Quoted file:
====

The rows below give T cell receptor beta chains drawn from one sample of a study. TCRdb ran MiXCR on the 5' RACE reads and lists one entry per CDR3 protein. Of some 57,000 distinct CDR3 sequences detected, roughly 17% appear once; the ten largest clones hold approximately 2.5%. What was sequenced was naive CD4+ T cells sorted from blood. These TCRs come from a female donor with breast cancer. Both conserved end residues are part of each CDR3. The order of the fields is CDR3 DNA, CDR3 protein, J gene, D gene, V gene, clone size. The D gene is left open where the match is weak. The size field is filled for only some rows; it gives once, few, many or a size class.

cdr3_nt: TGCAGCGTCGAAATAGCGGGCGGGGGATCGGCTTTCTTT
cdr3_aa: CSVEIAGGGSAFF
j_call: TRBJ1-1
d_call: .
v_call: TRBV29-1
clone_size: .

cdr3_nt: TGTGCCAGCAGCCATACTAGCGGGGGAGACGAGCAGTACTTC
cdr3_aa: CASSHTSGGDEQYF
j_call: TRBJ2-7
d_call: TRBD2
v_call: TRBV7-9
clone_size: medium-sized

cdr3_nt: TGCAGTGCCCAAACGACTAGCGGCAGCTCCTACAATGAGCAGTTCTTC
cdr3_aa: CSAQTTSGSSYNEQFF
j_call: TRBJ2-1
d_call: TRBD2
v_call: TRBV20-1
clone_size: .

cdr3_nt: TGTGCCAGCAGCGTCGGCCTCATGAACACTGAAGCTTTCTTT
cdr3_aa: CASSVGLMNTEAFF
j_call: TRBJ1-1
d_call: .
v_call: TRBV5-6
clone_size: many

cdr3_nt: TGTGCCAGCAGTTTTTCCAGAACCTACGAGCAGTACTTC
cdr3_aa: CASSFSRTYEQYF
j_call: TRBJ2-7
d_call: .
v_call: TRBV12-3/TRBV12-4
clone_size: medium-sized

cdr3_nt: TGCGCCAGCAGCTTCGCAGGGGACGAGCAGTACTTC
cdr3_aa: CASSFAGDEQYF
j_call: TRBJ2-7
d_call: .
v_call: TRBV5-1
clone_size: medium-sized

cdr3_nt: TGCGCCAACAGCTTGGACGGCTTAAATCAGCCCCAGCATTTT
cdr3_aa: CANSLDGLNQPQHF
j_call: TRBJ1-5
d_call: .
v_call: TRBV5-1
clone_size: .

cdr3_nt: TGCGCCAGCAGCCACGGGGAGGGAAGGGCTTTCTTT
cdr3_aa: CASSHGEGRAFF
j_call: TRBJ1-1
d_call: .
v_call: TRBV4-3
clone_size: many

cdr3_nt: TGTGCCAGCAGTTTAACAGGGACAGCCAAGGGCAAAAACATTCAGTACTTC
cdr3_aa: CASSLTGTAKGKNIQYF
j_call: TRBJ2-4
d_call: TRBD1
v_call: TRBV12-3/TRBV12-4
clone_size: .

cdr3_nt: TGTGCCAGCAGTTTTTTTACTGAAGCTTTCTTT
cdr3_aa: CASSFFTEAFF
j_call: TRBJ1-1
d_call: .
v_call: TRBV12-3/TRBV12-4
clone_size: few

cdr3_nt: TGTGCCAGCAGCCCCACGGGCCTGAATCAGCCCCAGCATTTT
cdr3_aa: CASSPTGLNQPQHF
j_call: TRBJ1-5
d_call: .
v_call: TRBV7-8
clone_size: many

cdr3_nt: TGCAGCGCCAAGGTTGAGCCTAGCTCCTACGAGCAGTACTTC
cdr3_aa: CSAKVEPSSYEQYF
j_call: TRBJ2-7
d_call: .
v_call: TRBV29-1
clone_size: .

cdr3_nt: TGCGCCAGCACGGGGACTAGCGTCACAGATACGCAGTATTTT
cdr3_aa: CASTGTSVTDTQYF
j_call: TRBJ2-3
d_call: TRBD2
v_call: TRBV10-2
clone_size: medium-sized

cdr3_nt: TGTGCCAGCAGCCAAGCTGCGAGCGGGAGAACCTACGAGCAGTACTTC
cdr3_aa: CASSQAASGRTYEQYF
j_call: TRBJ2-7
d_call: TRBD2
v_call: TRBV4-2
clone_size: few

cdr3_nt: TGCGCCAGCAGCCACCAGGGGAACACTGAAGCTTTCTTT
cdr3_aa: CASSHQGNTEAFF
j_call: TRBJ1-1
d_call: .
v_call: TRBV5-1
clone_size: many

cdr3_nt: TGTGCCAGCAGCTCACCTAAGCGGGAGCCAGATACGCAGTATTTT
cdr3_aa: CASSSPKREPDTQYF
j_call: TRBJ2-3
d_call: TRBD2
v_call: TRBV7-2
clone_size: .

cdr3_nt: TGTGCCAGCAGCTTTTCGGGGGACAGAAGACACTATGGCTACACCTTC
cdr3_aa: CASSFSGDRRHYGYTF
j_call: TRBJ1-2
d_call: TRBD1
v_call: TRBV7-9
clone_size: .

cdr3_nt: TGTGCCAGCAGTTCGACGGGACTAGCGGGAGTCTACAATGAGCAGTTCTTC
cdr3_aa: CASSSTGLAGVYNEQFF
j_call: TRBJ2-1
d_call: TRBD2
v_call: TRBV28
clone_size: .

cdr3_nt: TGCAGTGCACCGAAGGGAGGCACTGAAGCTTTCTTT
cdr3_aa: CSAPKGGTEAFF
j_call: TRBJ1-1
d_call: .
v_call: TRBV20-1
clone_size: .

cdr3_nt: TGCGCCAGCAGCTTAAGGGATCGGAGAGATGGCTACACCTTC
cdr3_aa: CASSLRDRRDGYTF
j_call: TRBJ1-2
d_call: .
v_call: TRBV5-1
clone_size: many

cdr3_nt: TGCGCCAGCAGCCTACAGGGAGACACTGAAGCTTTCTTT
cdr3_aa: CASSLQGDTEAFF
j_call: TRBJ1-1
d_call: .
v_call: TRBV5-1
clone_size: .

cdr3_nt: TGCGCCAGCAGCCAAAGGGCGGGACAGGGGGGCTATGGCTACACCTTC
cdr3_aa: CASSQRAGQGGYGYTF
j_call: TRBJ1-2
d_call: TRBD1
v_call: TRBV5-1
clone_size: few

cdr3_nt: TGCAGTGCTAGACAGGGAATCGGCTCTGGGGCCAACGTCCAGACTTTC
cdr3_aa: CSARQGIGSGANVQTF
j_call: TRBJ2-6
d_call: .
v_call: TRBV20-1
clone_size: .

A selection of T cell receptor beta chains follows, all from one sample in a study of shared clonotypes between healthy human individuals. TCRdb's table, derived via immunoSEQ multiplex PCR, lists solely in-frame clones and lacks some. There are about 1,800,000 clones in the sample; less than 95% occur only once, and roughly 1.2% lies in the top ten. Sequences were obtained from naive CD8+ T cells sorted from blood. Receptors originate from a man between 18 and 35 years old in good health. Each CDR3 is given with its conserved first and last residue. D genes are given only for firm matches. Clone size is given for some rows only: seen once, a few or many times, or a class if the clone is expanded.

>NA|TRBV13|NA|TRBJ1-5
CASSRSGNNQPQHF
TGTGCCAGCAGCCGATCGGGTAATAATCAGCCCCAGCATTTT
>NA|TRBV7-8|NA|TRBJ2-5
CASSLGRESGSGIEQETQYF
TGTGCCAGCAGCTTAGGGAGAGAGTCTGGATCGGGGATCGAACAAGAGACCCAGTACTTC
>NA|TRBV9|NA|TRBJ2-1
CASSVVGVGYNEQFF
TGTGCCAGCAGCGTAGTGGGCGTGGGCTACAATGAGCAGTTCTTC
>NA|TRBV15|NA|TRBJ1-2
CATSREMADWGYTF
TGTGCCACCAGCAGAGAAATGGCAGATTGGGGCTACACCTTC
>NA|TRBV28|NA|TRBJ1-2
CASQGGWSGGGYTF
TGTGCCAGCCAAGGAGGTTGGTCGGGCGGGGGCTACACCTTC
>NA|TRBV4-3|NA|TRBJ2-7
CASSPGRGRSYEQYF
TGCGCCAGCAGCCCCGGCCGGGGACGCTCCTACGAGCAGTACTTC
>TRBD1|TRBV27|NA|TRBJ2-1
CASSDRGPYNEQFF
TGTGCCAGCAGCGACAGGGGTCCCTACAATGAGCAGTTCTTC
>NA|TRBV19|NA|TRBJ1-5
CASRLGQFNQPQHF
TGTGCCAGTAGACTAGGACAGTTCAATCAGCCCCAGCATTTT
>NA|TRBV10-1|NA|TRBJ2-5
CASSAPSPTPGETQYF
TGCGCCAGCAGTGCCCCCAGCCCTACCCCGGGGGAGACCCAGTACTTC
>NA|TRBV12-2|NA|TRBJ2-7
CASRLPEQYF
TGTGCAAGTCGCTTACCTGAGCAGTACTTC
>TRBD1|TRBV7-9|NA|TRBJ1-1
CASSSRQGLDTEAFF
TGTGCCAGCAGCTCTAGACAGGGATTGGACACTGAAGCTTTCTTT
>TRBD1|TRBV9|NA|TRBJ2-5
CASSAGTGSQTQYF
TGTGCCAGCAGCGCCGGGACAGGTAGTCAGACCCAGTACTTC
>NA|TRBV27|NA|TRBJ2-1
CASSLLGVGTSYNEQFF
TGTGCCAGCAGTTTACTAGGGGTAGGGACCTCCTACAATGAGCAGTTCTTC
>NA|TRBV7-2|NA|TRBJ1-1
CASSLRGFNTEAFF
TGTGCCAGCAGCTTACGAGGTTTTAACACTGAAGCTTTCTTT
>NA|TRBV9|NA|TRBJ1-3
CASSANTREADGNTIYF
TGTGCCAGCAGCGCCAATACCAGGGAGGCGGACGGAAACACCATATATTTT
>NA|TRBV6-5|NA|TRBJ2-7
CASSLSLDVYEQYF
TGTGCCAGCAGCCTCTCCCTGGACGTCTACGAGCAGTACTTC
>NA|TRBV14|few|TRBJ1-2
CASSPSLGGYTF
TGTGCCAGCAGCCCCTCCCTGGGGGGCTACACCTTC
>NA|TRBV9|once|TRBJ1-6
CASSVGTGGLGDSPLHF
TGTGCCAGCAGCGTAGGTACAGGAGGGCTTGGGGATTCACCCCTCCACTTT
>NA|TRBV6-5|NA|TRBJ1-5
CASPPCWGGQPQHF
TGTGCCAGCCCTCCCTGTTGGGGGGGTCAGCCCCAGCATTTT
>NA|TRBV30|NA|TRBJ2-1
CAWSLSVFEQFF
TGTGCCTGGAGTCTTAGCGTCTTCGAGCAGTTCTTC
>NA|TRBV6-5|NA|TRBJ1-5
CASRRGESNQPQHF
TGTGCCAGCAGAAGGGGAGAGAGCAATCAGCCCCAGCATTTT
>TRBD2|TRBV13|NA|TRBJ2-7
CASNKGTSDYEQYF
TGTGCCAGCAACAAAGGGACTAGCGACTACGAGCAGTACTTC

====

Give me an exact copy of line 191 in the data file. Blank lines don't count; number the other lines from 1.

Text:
TGTGCCAGCAGCCCCTCCCTGGGGGGCTACACCTTC